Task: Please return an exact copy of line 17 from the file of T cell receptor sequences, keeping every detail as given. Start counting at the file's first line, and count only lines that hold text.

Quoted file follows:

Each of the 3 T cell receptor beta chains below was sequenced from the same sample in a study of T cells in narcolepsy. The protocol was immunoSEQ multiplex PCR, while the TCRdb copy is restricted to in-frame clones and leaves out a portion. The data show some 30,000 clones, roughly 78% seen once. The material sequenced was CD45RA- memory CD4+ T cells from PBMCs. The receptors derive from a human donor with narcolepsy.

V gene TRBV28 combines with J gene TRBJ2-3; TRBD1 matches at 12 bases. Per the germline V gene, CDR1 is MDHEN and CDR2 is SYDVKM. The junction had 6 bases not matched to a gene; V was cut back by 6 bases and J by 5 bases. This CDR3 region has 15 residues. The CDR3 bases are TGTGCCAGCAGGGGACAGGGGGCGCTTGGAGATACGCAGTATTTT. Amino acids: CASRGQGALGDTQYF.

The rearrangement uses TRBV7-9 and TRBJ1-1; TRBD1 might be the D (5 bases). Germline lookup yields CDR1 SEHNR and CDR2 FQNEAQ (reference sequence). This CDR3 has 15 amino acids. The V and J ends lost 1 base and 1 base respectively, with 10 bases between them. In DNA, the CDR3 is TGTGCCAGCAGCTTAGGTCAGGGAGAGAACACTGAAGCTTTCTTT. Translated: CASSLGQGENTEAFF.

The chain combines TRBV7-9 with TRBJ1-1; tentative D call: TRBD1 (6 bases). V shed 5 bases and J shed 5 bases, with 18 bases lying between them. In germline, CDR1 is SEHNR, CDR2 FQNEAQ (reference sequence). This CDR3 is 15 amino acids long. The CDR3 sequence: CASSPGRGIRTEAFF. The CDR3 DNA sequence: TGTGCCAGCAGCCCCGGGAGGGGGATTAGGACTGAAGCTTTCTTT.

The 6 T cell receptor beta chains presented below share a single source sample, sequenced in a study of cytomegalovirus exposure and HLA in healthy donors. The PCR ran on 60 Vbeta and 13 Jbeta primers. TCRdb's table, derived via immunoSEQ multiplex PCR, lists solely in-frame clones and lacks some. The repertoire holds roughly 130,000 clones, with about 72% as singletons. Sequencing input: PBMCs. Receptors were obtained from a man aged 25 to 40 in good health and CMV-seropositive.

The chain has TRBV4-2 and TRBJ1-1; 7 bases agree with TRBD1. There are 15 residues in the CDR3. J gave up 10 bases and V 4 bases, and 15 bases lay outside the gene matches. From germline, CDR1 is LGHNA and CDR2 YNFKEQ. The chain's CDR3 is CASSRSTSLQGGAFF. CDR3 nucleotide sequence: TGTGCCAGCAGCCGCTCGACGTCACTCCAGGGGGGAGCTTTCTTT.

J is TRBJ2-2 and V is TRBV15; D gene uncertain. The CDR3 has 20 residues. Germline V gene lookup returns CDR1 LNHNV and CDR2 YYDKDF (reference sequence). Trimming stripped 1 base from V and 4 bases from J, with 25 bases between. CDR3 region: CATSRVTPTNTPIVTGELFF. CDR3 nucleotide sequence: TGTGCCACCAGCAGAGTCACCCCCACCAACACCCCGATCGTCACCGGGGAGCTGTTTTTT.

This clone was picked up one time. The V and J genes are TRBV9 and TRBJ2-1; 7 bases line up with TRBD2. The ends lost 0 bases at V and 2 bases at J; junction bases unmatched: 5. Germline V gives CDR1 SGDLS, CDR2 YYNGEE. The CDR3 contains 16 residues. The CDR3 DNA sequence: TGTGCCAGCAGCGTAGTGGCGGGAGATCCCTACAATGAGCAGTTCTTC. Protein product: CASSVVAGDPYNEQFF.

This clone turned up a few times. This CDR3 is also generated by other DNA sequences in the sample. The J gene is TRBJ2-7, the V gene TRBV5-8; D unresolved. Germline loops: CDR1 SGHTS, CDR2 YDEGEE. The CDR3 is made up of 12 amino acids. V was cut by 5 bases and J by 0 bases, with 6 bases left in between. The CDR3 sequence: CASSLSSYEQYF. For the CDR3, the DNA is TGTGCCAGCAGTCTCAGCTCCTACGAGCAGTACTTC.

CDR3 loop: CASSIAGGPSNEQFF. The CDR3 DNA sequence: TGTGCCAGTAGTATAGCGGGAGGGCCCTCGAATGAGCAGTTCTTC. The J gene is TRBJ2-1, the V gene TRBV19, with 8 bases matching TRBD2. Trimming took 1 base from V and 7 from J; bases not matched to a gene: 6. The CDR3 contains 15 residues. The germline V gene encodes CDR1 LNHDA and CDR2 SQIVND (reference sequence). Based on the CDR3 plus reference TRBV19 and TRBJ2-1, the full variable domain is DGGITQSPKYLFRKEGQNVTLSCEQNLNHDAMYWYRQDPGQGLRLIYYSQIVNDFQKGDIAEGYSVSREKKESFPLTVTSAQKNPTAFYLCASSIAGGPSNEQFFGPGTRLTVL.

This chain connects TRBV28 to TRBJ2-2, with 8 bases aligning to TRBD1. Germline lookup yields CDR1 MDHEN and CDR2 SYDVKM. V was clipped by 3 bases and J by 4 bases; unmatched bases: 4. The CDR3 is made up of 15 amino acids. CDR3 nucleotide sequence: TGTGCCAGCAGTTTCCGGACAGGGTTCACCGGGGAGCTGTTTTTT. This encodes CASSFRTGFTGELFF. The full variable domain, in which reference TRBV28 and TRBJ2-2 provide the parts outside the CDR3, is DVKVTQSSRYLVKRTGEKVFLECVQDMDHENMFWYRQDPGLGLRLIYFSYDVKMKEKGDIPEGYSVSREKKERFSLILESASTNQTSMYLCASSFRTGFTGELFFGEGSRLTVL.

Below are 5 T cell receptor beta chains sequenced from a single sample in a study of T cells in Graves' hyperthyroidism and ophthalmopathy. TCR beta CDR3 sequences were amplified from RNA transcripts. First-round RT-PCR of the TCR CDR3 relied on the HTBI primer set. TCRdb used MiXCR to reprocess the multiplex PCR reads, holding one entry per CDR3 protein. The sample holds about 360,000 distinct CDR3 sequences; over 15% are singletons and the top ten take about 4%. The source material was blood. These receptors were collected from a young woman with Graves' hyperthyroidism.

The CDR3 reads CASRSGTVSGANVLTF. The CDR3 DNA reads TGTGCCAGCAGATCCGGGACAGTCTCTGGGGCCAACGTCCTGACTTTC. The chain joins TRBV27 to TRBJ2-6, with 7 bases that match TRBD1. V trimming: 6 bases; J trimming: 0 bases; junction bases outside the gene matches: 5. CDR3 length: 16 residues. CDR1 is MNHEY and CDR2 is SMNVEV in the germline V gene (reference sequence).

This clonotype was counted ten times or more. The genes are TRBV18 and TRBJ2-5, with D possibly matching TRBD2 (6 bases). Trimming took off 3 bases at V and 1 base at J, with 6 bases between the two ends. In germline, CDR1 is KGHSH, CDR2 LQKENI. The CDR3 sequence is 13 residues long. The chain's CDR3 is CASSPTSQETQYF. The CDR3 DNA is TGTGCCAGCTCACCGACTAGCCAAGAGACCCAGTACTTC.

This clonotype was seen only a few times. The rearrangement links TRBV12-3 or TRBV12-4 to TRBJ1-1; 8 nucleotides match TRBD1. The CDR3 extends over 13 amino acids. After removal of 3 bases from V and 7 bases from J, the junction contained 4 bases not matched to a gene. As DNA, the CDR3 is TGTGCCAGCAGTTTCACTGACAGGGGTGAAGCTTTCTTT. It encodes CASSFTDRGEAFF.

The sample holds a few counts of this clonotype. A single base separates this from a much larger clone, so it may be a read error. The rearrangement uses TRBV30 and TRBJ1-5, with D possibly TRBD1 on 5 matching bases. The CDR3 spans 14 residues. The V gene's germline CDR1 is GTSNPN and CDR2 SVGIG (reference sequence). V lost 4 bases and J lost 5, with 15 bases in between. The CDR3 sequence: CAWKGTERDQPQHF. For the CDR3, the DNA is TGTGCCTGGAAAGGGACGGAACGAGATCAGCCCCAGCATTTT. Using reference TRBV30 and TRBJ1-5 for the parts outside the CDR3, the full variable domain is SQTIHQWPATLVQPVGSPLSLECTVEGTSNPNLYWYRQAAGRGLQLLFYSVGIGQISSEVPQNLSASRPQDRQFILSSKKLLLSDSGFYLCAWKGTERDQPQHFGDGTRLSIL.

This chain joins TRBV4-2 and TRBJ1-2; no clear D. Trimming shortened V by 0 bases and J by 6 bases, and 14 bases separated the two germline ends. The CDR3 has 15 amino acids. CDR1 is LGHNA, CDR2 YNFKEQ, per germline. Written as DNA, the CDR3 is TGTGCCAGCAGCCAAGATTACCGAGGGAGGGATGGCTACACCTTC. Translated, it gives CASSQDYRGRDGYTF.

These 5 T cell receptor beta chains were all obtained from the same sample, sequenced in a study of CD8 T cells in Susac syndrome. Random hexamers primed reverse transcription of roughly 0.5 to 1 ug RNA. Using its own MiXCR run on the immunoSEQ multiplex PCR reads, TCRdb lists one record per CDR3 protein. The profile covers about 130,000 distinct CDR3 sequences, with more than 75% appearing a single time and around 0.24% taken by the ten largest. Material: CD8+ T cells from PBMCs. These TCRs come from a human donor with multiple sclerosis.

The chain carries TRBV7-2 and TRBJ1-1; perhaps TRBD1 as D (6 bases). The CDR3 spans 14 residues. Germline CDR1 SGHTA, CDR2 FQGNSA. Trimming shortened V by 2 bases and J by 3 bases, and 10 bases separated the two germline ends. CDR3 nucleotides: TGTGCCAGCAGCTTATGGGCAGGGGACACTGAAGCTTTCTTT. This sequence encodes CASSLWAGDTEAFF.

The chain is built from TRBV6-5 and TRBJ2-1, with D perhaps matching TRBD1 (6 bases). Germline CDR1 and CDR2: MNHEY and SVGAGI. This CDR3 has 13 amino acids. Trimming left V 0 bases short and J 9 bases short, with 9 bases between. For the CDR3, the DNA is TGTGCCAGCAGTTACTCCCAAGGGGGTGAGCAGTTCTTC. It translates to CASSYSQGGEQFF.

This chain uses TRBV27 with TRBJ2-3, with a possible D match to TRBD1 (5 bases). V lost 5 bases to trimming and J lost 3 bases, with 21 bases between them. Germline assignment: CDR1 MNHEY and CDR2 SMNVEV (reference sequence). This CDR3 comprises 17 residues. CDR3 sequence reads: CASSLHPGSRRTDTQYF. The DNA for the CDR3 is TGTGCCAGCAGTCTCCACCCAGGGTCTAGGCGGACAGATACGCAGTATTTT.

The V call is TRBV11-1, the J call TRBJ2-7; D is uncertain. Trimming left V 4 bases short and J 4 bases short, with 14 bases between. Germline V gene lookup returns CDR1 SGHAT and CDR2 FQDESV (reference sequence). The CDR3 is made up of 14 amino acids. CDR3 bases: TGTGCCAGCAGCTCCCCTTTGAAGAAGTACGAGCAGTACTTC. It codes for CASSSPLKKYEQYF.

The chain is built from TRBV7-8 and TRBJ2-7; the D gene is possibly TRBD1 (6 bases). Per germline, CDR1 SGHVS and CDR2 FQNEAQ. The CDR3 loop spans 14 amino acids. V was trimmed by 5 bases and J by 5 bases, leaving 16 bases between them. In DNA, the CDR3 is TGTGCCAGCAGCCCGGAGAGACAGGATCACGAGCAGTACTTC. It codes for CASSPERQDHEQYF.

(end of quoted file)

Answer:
This chain joins TRBV4-2 and TRBJ1-2; no clear D. Trimming shortened V by 0 bases and J by 6 bases, and 14 bases separated the two germline ends. The CDR3 has 15 amino acids. CDR1 is LGHNA, CDR2 YNFKEQ, per germline. Written as DNA, the CDR3 is TGTGCCAGCAGCCAAGATTACCGAGGGAGGGATGGCTACACCTTC. Translated, it gives CASSQDYRGRDGYTF.